I like werewolves to be werewolves. To me:
Your Werewolf is a Werewolf
Your werewolf is probably a werewolf of some form if…
They are powerful and terrifying as individuals and only that much moreso in groups. Taking down one werewolf is literally the final bossfight and will take all of one’s willpower, intelligence, and abilities; taking down several at once is basically impossible
What I’m saying is I like them to be among the very scariest of monsters in a setting
They may be able to curse/infect others, but that is not the centerpiece of their entire being
Being part of a group/pack and identifying solely as “a werewolf” is also not their entire being (they’re still people, and people have histories and cultures and identities, too! They’re not some alien hive-mind or something!)
They are still human individuals; being a werewolf is not the entirety of their character or their most important aspect (related to that previous one but also in general)
They retain intelligence (but perhaps not necessarily the ability to speak) in werewolf form; they will not bash their brains against walls in a fit of rage or go after the mailman or howl at sirens
They have poise and pride instead of licking their balls or “scritching” or whatever
They can be vicious, they can be noble, but they are always predatory and scary
They are taken seriously
They do not bark or otherwise exhibit domesticated behavior of any kind
They do not have any obviously non-wolf features (spots, stripes, slit pupils [WHY are slit pupils such a thing now!?], merle, jowls, floppy ears, curly fur, etc.). Weird eye colors are fine and great. A few stranger fur patterns might be fun and interesting (like maybe just a few stripes or something), but anything that makes them too obviously look like just a dog or even a cat really throws me off. My favorite werewolves will always look like wolves above anything else, no matter how odd or stylized or supernatural of wolves they might be. Wolves have their own distinguishing, incredible features and werewolves should have those too; save the rest for other shapeshifters and creatures.
If they have animalistic behavior, it’s predatory and wolfish, not domesticated
Being a werewolf is not a convenient button one can push*
They don’t just walk around, talk, and interact like humans while they are werewolves; they are more animal than human, while retaining their intelligence (they are more likely to go hunt and kill in terrifyingly intelligent ways than play a game of poker, even if they might be capable of the latter)
They turn into a werewolf and turn human again; they are not always one or the other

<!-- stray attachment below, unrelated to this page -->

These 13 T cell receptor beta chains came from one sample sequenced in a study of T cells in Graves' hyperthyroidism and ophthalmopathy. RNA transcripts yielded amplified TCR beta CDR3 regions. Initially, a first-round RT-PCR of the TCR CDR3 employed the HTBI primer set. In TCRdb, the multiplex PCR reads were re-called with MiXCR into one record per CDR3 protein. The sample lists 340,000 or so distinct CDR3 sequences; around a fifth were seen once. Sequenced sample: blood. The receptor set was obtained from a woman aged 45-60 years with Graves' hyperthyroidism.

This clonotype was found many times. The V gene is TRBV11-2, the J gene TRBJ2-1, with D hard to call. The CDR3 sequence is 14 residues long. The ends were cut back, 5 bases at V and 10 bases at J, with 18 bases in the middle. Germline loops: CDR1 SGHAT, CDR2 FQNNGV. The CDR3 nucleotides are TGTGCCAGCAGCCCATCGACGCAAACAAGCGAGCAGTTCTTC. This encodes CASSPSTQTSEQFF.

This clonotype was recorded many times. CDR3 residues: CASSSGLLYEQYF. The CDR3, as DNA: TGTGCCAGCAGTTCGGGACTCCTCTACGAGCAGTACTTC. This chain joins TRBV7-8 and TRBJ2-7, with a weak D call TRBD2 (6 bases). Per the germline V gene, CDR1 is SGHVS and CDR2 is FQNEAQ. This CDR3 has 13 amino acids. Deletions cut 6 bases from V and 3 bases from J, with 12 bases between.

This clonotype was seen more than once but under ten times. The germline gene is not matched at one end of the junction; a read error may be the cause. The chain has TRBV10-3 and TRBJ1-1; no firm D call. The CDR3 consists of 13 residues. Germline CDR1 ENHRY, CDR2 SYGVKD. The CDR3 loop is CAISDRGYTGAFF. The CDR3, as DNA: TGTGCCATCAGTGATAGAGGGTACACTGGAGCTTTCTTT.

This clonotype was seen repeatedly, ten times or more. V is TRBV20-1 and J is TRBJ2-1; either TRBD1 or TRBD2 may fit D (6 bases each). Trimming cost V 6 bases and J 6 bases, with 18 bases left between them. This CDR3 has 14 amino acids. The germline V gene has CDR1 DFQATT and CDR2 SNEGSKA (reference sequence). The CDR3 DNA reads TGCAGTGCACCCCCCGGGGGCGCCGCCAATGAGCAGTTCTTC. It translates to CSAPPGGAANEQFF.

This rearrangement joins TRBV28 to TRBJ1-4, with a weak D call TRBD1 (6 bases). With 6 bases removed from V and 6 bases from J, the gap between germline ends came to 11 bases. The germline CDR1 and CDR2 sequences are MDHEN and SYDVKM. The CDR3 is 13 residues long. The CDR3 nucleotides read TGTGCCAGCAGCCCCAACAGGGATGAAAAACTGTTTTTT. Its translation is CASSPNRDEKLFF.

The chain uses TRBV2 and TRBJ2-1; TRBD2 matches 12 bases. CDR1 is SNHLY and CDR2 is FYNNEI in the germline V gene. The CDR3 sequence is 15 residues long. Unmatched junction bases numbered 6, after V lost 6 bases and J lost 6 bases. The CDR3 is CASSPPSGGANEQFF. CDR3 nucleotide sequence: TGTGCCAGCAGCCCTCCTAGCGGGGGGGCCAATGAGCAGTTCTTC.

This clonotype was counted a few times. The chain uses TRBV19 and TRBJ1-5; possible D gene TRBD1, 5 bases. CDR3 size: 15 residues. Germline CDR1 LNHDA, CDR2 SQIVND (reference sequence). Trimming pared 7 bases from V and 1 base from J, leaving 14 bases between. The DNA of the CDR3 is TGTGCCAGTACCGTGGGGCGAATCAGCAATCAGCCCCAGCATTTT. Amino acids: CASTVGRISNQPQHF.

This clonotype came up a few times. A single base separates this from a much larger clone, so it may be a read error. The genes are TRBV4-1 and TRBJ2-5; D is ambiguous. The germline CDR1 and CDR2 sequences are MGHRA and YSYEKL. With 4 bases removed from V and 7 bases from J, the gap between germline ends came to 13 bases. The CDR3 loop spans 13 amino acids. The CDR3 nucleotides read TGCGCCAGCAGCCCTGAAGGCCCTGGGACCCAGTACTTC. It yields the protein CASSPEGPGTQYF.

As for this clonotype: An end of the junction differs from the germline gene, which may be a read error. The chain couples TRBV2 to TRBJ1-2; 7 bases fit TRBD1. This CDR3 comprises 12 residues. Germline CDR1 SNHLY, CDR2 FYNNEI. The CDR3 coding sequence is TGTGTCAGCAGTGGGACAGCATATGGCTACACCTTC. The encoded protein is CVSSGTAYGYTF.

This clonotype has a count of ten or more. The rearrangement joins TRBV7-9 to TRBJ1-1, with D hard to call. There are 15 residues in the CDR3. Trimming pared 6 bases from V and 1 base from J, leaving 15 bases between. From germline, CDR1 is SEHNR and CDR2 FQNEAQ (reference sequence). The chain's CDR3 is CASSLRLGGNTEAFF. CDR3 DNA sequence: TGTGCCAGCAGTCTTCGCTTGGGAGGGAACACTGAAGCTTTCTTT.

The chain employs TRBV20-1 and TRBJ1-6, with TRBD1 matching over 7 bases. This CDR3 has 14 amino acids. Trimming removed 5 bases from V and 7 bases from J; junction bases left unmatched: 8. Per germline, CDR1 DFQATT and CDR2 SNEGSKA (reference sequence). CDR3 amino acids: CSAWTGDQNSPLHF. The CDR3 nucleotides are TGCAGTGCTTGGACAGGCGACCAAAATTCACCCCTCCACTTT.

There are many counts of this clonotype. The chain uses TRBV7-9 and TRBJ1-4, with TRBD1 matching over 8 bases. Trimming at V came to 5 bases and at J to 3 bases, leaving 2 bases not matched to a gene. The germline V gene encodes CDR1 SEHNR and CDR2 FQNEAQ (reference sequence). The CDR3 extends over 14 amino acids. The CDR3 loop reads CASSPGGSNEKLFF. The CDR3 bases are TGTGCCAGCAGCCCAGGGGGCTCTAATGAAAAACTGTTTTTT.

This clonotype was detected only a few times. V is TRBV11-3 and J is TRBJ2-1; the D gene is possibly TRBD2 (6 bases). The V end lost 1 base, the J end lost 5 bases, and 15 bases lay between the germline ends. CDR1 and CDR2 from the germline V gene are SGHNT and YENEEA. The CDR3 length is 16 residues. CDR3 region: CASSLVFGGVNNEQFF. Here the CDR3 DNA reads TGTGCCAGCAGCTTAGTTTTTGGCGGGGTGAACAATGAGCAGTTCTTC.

They actually resemble a wolf in at least some fashion (they are not just a bland horror creature with big teeth and mangy hair)
*: Some werewolves in stories are less cursed than others. That’s fine. I do like my cursed werewolves; to me, that’s part of what makes a werewolf a werewolf instead of just a shapeshifter, but I know that not all werewolves in legend were that way (obviously). That’s a personal preference storytelling thing.
Again, as I am fully aware, this is just my opinion. But I was asked, so there it is. I don’t want to hurt anyone’s feelings, but hopefully this clarifies what I’m talking about.
You can, of course, consult my werewolf facts and related ask responses for more on my opinions and why I hold these opinions. And then I have lots of posts on various tropes and how I feel about those (including dog things and zombie things in relation to werewolves) in this section here.
AND! One more thing! This doesn’t necessarily condemn the werewolf product for me. It just has a 99.99% chance of doing so. Execution is everything. I love Resident Evil: Village/Resident Evil 8 because the hairy zombies are referred to as “lycans” like twice and are just hairy zombies that never resemble wolves or behave as wolves and I can just completely ignore that they’re supposed to be werewolves and overlook that. I love that game. But if there’s this emphasis on big wolfish werewolves being zombies, it honestly makes it worse for me. For instance, I cannot even look at ESO anymore (and that makes me really sad).
And as for the dog jokes… I’ve only ever enjoyed the original Teen Wolf movie insofar as that goes, and some of the things in there still make me groan. But I did enjoy the movie and story enough that I still like it a lot. But will you ever see me watching that Goosebumps movie again? No. I’d sooner hang myself up on meathooks.
I just… would very much love to see werewolves be their own thing instead of zombies or dogs, and if they are just zombies or dogs in a thing, chances are incredibly high that, no, I won’t like it, and I may even have extreme dislike for it.
So let’s let werewolves be werewolves.
P.S.: Another pet peeve is referring to werewolves as just “wolves.” Why? They’re not wolves, they’re werewolves. That’s like calling them “weres.” Don’t dilute them to being one or the other – what makes them so great and so interesting is that they are both and neither at the same time!